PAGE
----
Issue Date: July 21, 2014
Meryl Comer sat on stage at the BIO International Convention in San Diego last month between two prominent scientists: Francis S. Collins, director of the National Institutes of Health, and Jan M. Lundberg, head of R&D at Eli Lilly & Co. The three were on hand to discuss the Accelerating Medicines Partnership, or AMP, a new public-private drug discovery consortium. A former television news reporter who now heads the Geoffrey Beene Foundation Alzheimer’s Initiative, Comer leveraged her mastery of visual communication to solidly upstage her copanelists.
Comer, whose group is funded by a men’s clothing company that directs all of its profits to research and charity, has a flair for style and a knack for persuasion. On Capitol Hill in 2009, for example, she got Collins on stage with his guitar to perform with Joe Perry of the rock band Aerosmith as part of a program called “Rock Stars of Science,” an effort to elevate science in popular culture.
But there was nothing flashy about the short film that dominated the panel at BIO.
It began with Comer emptying her husband’s urine-drainage bag. It went on to show her shaving and dressing the man, Harvey R. Gralnick, former chief of hematology and oncology at NIH, who was diagnosed 20 years ago with early-onset Alzheimer’s disease. Now, at age 76, he is deeply lost to the disease and has long since forgotten the woman who cares for him at their home. The depiction of Comer’s morning routine illustrated the disease’s effect on a patient. Just as important, it conveyed the predicament of the caregiver.
Comer, whose 94-year-old mother has Alzheimer’s and also lives with her, says her group seeks to educate and mobilize the children of patients as advocates. The Alzheimer’s Initiative is also working to educate women, who are at higher risk than men for the disease, and to help researchers discover the cause of the gender disparity. And it is working with AMP, to which it has made a five-year funding commitment, to keep the research community in touch with patients.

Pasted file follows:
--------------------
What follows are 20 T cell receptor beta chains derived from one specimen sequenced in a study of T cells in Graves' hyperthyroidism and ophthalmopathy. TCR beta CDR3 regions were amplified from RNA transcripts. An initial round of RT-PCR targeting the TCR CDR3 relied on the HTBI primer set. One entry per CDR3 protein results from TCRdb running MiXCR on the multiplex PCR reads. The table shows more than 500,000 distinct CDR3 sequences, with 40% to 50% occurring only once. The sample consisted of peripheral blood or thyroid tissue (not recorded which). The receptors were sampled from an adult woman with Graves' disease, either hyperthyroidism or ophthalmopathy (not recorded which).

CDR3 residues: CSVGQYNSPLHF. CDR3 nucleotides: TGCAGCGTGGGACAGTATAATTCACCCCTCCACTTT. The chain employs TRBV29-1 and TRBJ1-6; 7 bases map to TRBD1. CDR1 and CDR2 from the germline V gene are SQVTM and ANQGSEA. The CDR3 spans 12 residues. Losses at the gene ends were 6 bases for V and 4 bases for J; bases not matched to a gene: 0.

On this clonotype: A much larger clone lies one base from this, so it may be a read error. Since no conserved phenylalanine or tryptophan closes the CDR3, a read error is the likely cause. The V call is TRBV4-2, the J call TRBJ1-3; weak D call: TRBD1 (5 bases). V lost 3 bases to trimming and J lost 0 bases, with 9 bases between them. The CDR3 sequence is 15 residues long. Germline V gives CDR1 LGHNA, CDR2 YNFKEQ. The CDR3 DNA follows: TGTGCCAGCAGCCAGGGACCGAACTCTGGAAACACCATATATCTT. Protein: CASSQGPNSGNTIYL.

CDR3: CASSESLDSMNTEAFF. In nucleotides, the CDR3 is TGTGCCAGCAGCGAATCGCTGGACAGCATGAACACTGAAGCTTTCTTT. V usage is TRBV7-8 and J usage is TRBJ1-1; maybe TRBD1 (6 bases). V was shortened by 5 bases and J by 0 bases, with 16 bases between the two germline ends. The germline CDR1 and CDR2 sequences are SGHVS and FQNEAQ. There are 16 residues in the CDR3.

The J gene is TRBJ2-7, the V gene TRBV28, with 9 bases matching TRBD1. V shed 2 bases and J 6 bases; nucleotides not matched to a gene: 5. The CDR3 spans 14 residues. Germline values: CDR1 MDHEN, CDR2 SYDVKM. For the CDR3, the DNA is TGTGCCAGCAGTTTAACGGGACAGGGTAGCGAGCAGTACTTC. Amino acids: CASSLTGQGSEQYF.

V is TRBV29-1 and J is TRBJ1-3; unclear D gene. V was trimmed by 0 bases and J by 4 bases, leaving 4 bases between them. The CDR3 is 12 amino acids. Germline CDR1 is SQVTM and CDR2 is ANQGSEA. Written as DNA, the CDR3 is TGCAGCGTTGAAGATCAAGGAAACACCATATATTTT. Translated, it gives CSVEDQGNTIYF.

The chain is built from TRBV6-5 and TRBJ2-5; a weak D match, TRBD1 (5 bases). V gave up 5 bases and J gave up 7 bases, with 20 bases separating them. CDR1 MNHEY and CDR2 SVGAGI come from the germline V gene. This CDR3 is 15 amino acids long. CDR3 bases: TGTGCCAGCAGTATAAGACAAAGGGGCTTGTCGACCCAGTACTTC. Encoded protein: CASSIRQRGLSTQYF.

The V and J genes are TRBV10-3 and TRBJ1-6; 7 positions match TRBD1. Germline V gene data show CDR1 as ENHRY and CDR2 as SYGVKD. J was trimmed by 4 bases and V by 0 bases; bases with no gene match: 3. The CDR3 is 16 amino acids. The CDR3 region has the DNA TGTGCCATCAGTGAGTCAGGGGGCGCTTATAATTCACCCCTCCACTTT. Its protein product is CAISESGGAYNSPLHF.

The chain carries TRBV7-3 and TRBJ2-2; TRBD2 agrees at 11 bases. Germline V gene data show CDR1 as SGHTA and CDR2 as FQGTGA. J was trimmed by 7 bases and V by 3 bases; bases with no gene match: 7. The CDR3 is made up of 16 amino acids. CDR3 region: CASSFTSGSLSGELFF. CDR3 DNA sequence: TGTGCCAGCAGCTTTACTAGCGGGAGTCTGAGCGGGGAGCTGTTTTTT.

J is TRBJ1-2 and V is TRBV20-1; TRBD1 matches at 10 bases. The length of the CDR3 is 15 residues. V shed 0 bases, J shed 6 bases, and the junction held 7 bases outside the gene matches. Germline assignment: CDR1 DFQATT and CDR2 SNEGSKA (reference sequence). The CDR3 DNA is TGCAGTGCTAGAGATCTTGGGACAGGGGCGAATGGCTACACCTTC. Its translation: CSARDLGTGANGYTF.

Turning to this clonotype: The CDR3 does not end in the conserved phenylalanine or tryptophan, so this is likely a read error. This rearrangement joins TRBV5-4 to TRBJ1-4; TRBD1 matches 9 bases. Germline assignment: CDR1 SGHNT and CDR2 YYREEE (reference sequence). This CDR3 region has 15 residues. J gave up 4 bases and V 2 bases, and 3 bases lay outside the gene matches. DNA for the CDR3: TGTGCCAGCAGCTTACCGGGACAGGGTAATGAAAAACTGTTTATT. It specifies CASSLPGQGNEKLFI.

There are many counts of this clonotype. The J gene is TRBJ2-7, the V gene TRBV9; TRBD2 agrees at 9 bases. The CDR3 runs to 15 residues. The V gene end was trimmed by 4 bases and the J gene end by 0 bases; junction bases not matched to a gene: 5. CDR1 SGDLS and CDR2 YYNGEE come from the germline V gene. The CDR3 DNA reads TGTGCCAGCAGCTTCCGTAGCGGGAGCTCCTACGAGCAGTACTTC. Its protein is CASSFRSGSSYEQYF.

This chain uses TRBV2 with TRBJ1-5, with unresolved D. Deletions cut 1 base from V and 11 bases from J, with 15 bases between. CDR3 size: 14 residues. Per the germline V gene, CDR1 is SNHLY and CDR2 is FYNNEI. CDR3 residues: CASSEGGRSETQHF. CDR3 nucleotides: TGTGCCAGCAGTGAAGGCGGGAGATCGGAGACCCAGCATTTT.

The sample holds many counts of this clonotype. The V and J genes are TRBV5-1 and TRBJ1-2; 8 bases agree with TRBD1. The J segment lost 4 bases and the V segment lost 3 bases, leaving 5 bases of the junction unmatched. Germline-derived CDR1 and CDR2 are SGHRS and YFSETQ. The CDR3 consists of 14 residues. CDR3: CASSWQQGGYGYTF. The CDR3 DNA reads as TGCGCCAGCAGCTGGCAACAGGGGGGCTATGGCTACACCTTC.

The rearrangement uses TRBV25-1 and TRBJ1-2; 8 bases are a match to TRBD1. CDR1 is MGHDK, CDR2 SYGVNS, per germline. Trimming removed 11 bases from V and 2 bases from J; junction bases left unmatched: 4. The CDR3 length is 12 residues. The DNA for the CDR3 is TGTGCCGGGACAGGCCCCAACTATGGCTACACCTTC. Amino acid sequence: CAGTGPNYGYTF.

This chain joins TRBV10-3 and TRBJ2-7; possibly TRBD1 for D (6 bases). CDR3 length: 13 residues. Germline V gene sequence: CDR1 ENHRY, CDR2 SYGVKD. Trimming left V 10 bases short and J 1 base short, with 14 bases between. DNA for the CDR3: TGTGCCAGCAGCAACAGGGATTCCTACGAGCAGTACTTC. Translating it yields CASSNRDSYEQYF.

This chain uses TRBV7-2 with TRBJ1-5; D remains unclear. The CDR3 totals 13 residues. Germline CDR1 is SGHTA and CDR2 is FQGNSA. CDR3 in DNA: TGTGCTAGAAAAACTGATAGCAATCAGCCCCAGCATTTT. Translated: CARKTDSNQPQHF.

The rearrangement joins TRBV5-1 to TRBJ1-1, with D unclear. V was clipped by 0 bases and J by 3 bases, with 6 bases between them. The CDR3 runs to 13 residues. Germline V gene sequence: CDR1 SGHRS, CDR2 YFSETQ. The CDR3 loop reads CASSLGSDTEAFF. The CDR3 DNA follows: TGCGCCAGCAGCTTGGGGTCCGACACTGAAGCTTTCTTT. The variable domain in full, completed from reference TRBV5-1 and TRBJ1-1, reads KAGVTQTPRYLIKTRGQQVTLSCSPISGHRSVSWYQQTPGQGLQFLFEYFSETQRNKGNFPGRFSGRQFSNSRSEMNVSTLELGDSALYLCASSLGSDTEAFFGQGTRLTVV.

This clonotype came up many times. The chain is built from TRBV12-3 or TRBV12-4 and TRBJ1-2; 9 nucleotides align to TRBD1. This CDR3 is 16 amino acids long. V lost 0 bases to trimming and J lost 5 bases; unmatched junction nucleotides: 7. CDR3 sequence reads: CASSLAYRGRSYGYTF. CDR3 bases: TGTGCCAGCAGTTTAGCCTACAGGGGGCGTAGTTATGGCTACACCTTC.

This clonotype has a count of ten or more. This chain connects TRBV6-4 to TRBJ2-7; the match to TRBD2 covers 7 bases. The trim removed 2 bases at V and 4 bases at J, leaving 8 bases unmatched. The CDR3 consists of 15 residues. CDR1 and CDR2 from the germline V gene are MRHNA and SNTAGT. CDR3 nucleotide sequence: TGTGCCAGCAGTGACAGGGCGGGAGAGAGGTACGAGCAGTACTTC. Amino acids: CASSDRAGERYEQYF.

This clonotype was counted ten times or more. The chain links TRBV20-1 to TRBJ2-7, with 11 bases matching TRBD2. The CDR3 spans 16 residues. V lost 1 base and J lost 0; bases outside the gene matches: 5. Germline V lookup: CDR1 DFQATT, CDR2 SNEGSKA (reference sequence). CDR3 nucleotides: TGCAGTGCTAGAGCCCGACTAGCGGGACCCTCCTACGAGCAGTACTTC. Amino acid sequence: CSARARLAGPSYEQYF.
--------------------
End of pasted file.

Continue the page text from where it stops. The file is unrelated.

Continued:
The relationship between patient advocates and drug companies has hugely improved since ACT UP and Gay Men’s Health Crisis forced the industry to listen more closely to dying AIDS patients. But it still leaves much to be desired, according to Comer. “I think the bottleneck is the paternalism of the medical community,” she says, arguing that patient advocates today need to be no less confrontational than their forebears in AIDS advocacy. The objective is to win a “seat at the table.”
Comer contends that the Alzheimer’s Initiative has won a seat with its funding commitment to AMP. Still, she believes advocates are essentially tokens at such tables. They contribute strategic guidance regarding patients but are routinely marginalized by a research establishment with a myopic focus on science.
“Scientists are elitists. They don’t want to talk to us,” she says. “That said, the timelines of science are long, and the public doesn’t understand that.” Comer sees the disconnect as the nexus for engagement—the point at which the two sides can express their needs.
One thing the research community needs is patient data. Comer believes the digital revolution in health care will make more data accessible and force researchers to look up from the bench. The Geoffrey Beene Foundation has sponsored competitions for developers of self-administered mobile applications for brain health. Its Alzheimer’s Initiative, along with UsAgainstAlzheimer’s and other research and advocacy groups, recently launched the 21st Century BrainTrust, which supports the development of methods for monitoring cognition in healthy individuals.
“We were so frustrated that we could not get the baby boom generation that likes to pretend that 60 is the new 40 to have a conversation about Alzheimer’s,” says Comer about the launch of the BrainTrust. “We said, ‘Why not move it to a safe zone before the disease to create a virtual research ecosystem to track the brain. Predisease, no baggage.’ ”
But for many, the baggage is coming, Comer cautions. Government agencies are beginning to recognize the economic impact of aging populations, she says, and cognitive degeneration is an increasing concern among advocates for patients with other diseases. “For example, I am talking to AIDS groups,” she says. “People who have HIV/AIDS are now 50 years old, and they are beginning, because of the drugs they’ve taken, to get accelerated diseases of aging. So all of the sudden it’s on their radar screen.”
Comer’s Alzheimer’s Initiative, with a budget of $5 million, is a small organization. But she is determined to bring it to as big a stage as possible and by any means necessary. “I will do anything,” she says. “I will misbehave.”
Her book on her experience as a family member and caregiver, “Slow Dancing with a Stranger,” will be published by HarperCollins later this year.
As an advocate, Comer says, she is someone who will “flip the pain” to make as many people aware of the reality of the disease as possible. As for her husband, “This disease will win,” Comer says. “And it may take me down, too. That is the irony of the disease.”
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